Digging Darrow

This listing expired on June 3, 2018. Please contact for any updated information.

Location: Darrow, New Lebanon, NY, US

Season: May 22, 2018 to June 3, 2018

Application Deadline: June 3, 2018

Deadline Type: Rolling


Program Type:
Field school, Volunteer

RPA Certified:

Endorsed field-school with the Chartered Institute for Archaeologists (CIfA)

Project Director:
Brendon Wilkins MCIfA MIAI

Project Description:

Mount Lebanon is the biggest Shaker settlement in America. Hidden in the undergrowth are the remains of a community who once attempted to build a new utopia. You can help explore it.

The Shakers are one of America’s most intriguing social and religious movements. Starting out the 1700’s near Liverpool in north west England, the group soon fled persecution, following their founder Mother Ann Lee towards a place where they would be free to live as they chose.

Arriving in America, in 1787 they established a community on Mount Lebanon (New York State) which became 
the largest in the United States, and the spiritual centre of Shaker society: a society who from the very beginning believed in racial equality, female leadership and the swift adoption of technological innovation. But their incredible success didn’t last. Numbers started dwindling and the settlement shrank. By 1937, the last piece of land had been sold to Darrow School and Mount Lebanon Shaker Village ceased to exist. What happened?

In 2017, DigVentures launched our first crowdfunded excavation in the USA. With help from a wonderful crowd of supporters, we began mapping the full extent of the village, located  previously unknown ruins, and found that even more crucial evidence lies just beneath the surface of the gorgeous Darrow School campus. Our partnership with the school has taken great leaps forward, and the archaeological evidence we are collecting will now form part of the school’s core curriculum for new students; what better way can there possibly be to learn about the place where you live and learn than to come face-to-face with its past?

In 2018, our job is expand the excavations across previously undiscovered ruins, and to ground-truth mysterious features in the landscape discovered by our 3D digital landscape survey. What are these humps and bumps? And what were the buildings used for? Located just next to the oldest house on the campus, which pre-dates the Shakers, these could be clues to the site’s earliest inhabitants – or the very first things built by the Shakers themselves.

There are many established Shaker scholars, facilities and resources in the region, including the Shaker Museum Mount Lebanon and the Hancock Shaker Village, and our dig is intended to spark new research collaborations as well as make it possible for anyone who wants to learn more about the Shakers to join us on our mission. We plan to:

  • Map out the enitre Shaker village. Their spatial architecture was unique, and we want to examine how it defined Shaker identities, reinforced their beliefs and brought Shaker ideology into being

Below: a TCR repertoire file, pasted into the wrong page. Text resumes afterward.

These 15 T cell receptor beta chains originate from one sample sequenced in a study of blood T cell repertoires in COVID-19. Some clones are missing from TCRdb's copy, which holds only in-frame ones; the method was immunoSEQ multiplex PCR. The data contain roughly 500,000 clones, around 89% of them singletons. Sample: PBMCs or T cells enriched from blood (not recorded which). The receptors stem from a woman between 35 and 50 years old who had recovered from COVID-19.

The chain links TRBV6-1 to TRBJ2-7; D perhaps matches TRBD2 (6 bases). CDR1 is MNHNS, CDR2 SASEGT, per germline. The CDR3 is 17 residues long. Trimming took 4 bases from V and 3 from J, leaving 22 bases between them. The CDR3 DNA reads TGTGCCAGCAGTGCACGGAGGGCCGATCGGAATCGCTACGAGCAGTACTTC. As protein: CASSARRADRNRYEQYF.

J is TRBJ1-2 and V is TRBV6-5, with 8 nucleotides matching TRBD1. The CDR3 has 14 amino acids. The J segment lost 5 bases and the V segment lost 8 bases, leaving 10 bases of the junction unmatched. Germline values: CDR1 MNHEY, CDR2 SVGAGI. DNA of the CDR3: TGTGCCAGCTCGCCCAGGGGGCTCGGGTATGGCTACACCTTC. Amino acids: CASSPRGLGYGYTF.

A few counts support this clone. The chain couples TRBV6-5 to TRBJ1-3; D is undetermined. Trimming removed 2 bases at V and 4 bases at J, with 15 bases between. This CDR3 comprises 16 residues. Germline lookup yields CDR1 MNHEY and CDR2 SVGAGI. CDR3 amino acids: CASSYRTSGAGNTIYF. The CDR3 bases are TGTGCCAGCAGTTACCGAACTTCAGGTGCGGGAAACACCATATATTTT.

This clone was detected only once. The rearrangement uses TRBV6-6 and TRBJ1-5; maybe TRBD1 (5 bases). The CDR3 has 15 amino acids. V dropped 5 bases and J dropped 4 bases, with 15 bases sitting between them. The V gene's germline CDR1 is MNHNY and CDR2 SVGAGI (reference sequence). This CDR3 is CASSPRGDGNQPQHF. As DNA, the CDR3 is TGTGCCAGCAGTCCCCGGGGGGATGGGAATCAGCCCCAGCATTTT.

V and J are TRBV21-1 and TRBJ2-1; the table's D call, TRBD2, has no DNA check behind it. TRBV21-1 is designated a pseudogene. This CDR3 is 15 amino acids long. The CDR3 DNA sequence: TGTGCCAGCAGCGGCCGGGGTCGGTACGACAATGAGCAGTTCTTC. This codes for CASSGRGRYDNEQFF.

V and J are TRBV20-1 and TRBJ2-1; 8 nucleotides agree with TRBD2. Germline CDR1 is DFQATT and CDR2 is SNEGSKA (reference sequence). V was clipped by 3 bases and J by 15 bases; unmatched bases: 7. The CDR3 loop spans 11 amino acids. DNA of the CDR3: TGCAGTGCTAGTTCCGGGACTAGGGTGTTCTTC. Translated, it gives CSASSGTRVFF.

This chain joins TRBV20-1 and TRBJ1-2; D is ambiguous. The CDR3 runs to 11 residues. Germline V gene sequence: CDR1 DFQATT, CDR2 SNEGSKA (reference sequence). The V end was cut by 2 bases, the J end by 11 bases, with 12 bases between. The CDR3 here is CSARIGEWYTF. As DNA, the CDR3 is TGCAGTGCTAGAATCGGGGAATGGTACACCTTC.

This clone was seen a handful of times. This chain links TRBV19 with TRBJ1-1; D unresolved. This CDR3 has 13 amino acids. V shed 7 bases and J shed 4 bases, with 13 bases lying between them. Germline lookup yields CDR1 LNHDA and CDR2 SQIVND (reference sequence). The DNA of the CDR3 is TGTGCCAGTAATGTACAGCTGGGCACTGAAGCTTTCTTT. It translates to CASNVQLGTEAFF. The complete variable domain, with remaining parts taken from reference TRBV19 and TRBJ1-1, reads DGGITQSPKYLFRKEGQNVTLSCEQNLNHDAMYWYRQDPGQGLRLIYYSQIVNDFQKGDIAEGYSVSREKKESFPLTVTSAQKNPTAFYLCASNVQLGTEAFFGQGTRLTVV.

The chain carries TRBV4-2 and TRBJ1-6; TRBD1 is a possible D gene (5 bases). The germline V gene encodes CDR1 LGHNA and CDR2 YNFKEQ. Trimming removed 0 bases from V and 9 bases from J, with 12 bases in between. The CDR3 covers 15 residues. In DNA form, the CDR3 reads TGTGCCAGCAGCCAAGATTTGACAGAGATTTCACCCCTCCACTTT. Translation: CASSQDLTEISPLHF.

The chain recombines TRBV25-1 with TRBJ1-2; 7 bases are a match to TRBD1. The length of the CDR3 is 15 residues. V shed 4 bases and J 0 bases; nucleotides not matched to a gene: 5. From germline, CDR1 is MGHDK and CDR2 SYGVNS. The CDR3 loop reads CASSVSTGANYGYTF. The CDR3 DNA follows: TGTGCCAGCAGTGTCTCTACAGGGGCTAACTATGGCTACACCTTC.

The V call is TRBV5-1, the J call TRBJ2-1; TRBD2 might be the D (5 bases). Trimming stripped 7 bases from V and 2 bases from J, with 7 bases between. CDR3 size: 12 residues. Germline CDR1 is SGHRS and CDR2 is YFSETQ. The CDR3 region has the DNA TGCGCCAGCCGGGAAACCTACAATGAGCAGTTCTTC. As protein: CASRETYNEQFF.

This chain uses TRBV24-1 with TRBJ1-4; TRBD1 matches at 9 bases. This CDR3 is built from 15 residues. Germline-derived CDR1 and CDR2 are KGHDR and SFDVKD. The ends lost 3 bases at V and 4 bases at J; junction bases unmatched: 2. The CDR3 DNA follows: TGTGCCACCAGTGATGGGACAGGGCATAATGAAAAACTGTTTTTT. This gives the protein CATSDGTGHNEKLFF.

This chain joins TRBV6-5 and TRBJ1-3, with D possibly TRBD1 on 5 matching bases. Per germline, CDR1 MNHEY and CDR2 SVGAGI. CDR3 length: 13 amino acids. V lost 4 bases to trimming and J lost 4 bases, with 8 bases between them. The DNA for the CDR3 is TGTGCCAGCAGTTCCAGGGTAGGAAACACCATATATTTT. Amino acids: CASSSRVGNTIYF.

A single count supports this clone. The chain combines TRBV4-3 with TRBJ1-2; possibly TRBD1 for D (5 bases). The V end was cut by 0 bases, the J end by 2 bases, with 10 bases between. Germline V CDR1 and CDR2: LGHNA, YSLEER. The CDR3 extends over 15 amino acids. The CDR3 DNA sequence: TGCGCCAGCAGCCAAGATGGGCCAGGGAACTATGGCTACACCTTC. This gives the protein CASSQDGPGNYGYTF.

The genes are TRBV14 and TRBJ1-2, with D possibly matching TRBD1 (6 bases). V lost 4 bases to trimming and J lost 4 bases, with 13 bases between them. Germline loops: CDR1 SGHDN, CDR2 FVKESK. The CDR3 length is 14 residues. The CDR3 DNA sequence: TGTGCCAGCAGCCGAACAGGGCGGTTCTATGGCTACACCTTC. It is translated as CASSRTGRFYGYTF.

• Look for other demolished structures such factories, workshops, millponds, culverts, aqueducts, and spillways. We’ll look at how their experimentation with new technology and industrial innovation changed their landscape
  • Do plenty of excavation. We will expand the area of excavation that we started in 2013 to investigate industrial and domestic structures, and gather the evidence we need to learn more about the Shakers through their material culture
  • Use everything we find to continue exploring four big research themes. These include: utopian dreams, industrial landscapes, and the role of work in the Shaker spiritual experience, reflected in their famous aphorism, ‘hands to work and hearts to god’

Period(s) of Occupation: Historic Shaker settlement

Mount Lebanon was named a National Historic Landmark in 1966, and was recognized by the World Monuments Fund in both 2004 and 2006 as one of the 100 most significant endangered historic sites in the world. As one of the most famous attempts to build a new utopian society, the story of the Shaker community at Darrow – and of the beautiful historic site they left behind – is a unique opportunity to understand what drove them, what contributed to their decline, and what this says about the development of the young United States of America itself. Our new archaeological investigation provides a once-in-a-lifetime opportunity to really dig deep and reason with the evidence.

Project Size: 25-49 participants

Minimum Length of Stay for Volunteers: 1 Day

Minimum Age: 17

Experience Required: None

Room and Board Arrangements:
Participants will need to organise their own accomodaiton, but there are plenty of options locally. Some suggestions can be found on the project website FAQs page. Cost: Various options depending on length of stay from $219 for the day to $831 for the week. Student rates are also available - one week for students is $558.

Contact Information:

Manda Forster

DigVentures Ltd, The Workshop ,Victoria Yard, 26 Newgate

Barnard Castle

County Durham

DL12 8NG

United Kingdom

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